Is there such thing as a “do over” when it comes to new home buying? Right about now, I wish there was. Unfortunately, we are at a point in the negotiations, where we would end up surrendering all of our deposit as it is “non-refundable.” We knew this going in but little did we know we would face such a challenge when it comes to the finishing touch on our new home.
Built by DeNova Homes out of Concord, I was highly impressed initially with the homes they offered. That’s the problem when you walk the model homes, you are struck by the quality and “upgrades”, which come at a premium price. You don’t get to see a bare bones home with little to no upgrades and that is where the problems began.
Kelly and Wendy have been very pleasant to work with through the process to date. There have a been a few items that we were told our house would come with, only to find out that wasn’t included. Still, we were able to call them, ask questions and see our home through the later stages of construction. We entered into negotiations and the home was complete minus the flooring and counter tops, so we had already past many of the inspections we have signed off on.
Looking back, the design center visit was a fiasco! We were allotted an amount of money by the developers to purchase this home, some of which would go towards closing costs and the remainder to be used on those “upgrades” that made the model homes look, something special. We spent the money accordingly on tile flooring downstairs, leaving just the Great Room as the only carpeted area. The carpet through out the house was upgrade, as the standard carpet looked and felt very cheap. What impressed me while walking the models was the full back splash in the kitchen, this is something I wanted, but could have purchased and had it install after we bought the house for a fraction of the cost. The remainder of the money went towards window treatments on all but 3 windows.
When it was all said and done, we felt good about our selections and went a few thousand over what we were allowed to spend, this came directly out of our (well my wife’s pocket). That left us with the bathrooms being finished in something called “engineered stone” or “e-stone.” Engineered stone is a composite material made of crushed stone bound together by an adhesive, (most commonly polymer resin, with some newer versions using cement mix).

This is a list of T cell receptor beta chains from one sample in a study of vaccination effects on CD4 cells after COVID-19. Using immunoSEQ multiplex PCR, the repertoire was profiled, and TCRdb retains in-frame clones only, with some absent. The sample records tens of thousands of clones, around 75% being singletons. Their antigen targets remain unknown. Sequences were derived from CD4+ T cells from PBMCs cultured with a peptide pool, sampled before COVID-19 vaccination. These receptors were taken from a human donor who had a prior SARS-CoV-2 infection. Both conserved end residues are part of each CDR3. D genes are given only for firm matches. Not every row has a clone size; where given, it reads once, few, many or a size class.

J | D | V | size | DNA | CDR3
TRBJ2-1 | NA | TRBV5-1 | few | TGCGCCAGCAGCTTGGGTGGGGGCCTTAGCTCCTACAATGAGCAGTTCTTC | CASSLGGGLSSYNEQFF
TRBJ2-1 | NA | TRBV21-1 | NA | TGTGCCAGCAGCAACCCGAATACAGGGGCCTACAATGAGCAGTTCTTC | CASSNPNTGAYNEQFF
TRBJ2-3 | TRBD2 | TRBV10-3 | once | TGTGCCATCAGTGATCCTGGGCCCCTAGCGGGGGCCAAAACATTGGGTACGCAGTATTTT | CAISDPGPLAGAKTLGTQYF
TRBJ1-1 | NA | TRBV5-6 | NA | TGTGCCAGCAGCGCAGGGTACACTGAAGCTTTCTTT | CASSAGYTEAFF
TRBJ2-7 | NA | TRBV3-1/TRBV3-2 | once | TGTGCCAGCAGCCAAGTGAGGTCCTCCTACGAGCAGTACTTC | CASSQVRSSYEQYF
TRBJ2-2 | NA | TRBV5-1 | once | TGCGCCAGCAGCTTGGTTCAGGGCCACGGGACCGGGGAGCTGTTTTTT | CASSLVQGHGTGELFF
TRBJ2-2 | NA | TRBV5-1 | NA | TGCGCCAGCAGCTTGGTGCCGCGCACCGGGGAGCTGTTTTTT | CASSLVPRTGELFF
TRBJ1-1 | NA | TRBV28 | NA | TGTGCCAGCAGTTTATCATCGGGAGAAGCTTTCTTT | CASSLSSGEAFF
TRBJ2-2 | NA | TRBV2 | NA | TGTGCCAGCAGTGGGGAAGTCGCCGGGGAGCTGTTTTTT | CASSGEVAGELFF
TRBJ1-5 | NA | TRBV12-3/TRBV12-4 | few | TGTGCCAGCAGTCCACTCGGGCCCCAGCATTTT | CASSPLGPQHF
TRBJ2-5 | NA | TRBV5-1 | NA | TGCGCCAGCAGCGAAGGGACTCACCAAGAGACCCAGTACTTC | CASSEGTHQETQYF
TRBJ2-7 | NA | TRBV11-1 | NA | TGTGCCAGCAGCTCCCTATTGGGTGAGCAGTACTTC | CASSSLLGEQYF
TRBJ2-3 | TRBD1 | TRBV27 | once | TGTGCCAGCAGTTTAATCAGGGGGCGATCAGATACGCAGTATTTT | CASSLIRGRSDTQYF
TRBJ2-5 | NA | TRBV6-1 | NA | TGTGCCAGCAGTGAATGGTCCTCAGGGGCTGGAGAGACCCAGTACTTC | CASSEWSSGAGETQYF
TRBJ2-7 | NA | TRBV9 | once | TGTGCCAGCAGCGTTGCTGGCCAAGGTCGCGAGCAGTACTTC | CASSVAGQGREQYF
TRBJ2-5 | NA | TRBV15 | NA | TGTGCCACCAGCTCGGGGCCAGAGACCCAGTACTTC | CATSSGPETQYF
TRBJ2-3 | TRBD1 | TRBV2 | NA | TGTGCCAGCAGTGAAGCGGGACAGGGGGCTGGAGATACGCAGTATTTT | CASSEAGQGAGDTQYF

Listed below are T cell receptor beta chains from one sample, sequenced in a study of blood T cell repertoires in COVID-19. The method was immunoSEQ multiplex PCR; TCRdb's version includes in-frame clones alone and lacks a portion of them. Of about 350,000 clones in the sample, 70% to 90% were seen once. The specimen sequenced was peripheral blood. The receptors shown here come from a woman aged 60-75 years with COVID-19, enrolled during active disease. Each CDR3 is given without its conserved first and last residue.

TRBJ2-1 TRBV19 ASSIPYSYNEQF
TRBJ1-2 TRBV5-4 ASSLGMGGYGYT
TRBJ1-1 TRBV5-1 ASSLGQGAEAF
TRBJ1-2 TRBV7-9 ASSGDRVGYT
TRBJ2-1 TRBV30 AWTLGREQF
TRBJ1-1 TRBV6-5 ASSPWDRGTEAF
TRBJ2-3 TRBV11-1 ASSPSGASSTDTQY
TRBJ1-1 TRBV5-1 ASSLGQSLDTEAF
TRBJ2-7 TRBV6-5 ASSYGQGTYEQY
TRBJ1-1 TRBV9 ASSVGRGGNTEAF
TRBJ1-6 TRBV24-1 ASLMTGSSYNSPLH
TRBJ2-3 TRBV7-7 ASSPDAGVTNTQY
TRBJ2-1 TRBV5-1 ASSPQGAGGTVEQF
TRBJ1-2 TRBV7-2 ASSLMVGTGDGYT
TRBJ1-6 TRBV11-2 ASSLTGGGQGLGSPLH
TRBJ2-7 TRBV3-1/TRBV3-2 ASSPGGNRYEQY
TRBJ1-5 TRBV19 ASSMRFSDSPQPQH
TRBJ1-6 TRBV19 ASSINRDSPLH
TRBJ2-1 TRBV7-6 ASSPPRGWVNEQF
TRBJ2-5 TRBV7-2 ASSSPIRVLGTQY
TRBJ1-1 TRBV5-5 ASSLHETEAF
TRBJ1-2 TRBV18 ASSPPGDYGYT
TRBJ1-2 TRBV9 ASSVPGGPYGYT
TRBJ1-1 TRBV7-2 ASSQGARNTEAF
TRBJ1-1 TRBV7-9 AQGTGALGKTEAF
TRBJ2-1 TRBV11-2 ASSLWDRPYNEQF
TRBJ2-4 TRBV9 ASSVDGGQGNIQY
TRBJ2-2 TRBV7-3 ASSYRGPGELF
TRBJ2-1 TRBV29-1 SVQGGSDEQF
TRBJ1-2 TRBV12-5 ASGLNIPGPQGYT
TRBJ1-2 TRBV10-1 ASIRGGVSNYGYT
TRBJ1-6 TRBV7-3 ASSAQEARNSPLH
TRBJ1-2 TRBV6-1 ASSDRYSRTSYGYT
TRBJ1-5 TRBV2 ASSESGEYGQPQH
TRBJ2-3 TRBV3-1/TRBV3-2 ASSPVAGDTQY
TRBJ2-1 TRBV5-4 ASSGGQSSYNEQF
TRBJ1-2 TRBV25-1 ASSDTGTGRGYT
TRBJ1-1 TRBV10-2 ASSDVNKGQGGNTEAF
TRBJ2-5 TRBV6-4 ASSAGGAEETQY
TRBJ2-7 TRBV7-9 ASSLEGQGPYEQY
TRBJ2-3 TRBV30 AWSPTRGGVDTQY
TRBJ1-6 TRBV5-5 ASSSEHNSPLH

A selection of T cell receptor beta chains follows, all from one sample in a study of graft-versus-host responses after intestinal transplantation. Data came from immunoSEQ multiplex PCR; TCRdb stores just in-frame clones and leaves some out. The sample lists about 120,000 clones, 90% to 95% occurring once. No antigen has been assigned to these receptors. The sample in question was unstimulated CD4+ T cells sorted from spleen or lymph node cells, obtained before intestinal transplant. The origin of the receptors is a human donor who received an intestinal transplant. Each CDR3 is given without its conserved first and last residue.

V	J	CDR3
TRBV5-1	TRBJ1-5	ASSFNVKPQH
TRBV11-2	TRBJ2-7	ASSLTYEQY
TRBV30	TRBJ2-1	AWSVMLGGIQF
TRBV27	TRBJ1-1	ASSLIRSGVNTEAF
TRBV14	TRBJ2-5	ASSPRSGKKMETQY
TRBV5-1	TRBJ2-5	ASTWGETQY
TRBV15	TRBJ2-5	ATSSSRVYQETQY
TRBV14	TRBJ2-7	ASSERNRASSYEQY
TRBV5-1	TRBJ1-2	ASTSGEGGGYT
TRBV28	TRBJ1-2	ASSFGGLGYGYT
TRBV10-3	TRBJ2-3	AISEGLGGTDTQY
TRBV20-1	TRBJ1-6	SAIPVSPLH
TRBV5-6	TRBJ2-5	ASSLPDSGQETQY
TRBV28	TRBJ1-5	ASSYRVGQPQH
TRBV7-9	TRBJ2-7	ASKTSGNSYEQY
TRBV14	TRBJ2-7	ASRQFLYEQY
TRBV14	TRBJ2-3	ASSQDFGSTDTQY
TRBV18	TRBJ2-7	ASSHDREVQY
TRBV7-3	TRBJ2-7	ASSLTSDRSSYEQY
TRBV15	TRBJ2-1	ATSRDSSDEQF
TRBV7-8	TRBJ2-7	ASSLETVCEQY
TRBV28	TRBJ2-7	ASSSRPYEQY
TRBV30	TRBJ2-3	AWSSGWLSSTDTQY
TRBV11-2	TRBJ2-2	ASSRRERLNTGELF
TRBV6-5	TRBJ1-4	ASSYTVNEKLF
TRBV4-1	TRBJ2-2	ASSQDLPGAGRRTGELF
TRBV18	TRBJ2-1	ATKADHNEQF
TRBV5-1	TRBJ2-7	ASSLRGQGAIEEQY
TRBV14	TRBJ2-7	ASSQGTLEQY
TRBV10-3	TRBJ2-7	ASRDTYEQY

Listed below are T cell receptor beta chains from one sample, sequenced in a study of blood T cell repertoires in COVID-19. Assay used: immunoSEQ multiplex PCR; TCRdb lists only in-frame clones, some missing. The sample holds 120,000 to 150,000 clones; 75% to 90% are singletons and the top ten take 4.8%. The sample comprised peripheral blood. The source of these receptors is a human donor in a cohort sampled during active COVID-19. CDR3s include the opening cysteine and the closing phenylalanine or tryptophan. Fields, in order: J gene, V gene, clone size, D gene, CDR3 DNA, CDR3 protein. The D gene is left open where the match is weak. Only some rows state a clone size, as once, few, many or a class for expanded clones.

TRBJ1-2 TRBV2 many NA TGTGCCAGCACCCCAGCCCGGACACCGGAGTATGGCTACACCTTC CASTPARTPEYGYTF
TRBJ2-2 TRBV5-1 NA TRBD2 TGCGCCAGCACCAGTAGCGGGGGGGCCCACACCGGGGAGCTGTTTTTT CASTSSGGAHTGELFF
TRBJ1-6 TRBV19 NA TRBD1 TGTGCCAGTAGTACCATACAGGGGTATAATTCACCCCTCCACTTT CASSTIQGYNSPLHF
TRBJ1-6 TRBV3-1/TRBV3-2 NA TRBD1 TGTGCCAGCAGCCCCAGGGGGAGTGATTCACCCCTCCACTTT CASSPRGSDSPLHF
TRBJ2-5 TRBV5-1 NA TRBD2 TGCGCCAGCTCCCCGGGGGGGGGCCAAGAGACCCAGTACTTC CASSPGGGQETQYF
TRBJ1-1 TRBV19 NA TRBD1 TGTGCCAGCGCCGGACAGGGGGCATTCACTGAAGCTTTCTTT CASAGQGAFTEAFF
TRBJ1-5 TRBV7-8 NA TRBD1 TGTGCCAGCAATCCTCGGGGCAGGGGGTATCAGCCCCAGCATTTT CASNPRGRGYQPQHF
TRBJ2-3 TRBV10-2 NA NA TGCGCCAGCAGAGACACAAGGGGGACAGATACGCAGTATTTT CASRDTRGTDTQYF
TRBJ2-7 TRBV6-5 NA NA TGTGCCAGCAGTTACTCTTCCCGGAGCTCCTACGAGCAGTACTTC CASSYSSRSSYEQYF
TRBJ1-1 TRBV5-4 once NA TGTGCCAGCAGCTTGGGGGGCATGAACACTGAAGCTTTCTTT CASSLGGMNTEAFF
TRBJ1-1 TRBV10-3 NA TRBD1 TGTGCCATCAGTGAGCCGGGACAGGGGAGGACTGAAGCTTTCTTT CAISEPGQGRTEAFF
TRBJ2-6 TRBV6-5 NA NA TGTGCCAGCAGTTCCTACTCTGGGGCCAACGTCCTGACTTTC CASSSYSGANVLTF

That is where the problem began, touring the models all of the master bathroom used upgrade tiles in the tub area. We never got to see a “standard”, as DeNova Homes call it, bathroom. Let me say I was in shock when I saw the lack of craftsmanship. I doubt anyone would accept the quality of work the developer was trying to pass on. The cuts were uneven, seams in highly visible areas and the e-stone hung out over the tub by at least a quarter of an inch. On all account UNACCEPTABLE! How did this pass quality control?
This was communicated early on and has been the top of the list to be repaired. When my wife marked a chip in the e-stone during our walk through last week, we were curious as to how the chip would be removed. The developers end up cutting off the bottom of the overhanging e-stone, so now it does not match the other two walls in the tub area. Again, unacceptable! In fact it was made worse.
The newel post at the top of the stairwell was hit and cracked, not completely off but it was another area of concern before we walked through. The construction superintendent said we would never know it was there. His would could be no further from the truth, as we were looking for the repair and it’s terrible! It appears they filled the area, sanded it and repainted it. The post line isn’t even straight now.
I can go on and on when it comes to small items, many my wife pointed out to the warranty manager during our walk though. Many answers we continued to get from the warranty manager usually included the word “aesthetics.” Using blue painters tape my wife pointed out flaw after flaw in every room and hallway. Needless to say the newel post and the bathroom were major flaws, marked but not much was said by the warranty manager.
The finishing coat of paint had runs on the walls, door frames and baseboard, that is if it had a finishing coat. It appeared as if some of the trim work had only a single coat of paint or in a few cases no paint at all! Walls with very thin coat of paint, missing paint and fish eyes in the paint caused more blue tape to be stuck. How this house passed any sort of quality control inspection is beyond me. It’s been very frustrating dealing with the developer and not getting anywhere. To no one’s surprise you can walk the models and all these “aesthetics” were not an issue.
Now that we are a day from the close of escrow it will be curious to see what direction the developer takes. Right now I intended on having the escrow company withhold the transfer of the money unless our problems are fixed. There’s no way around not accomplishing the work. The developer has been made aware of this as well, so the ball is in their court, we will see if they want to play.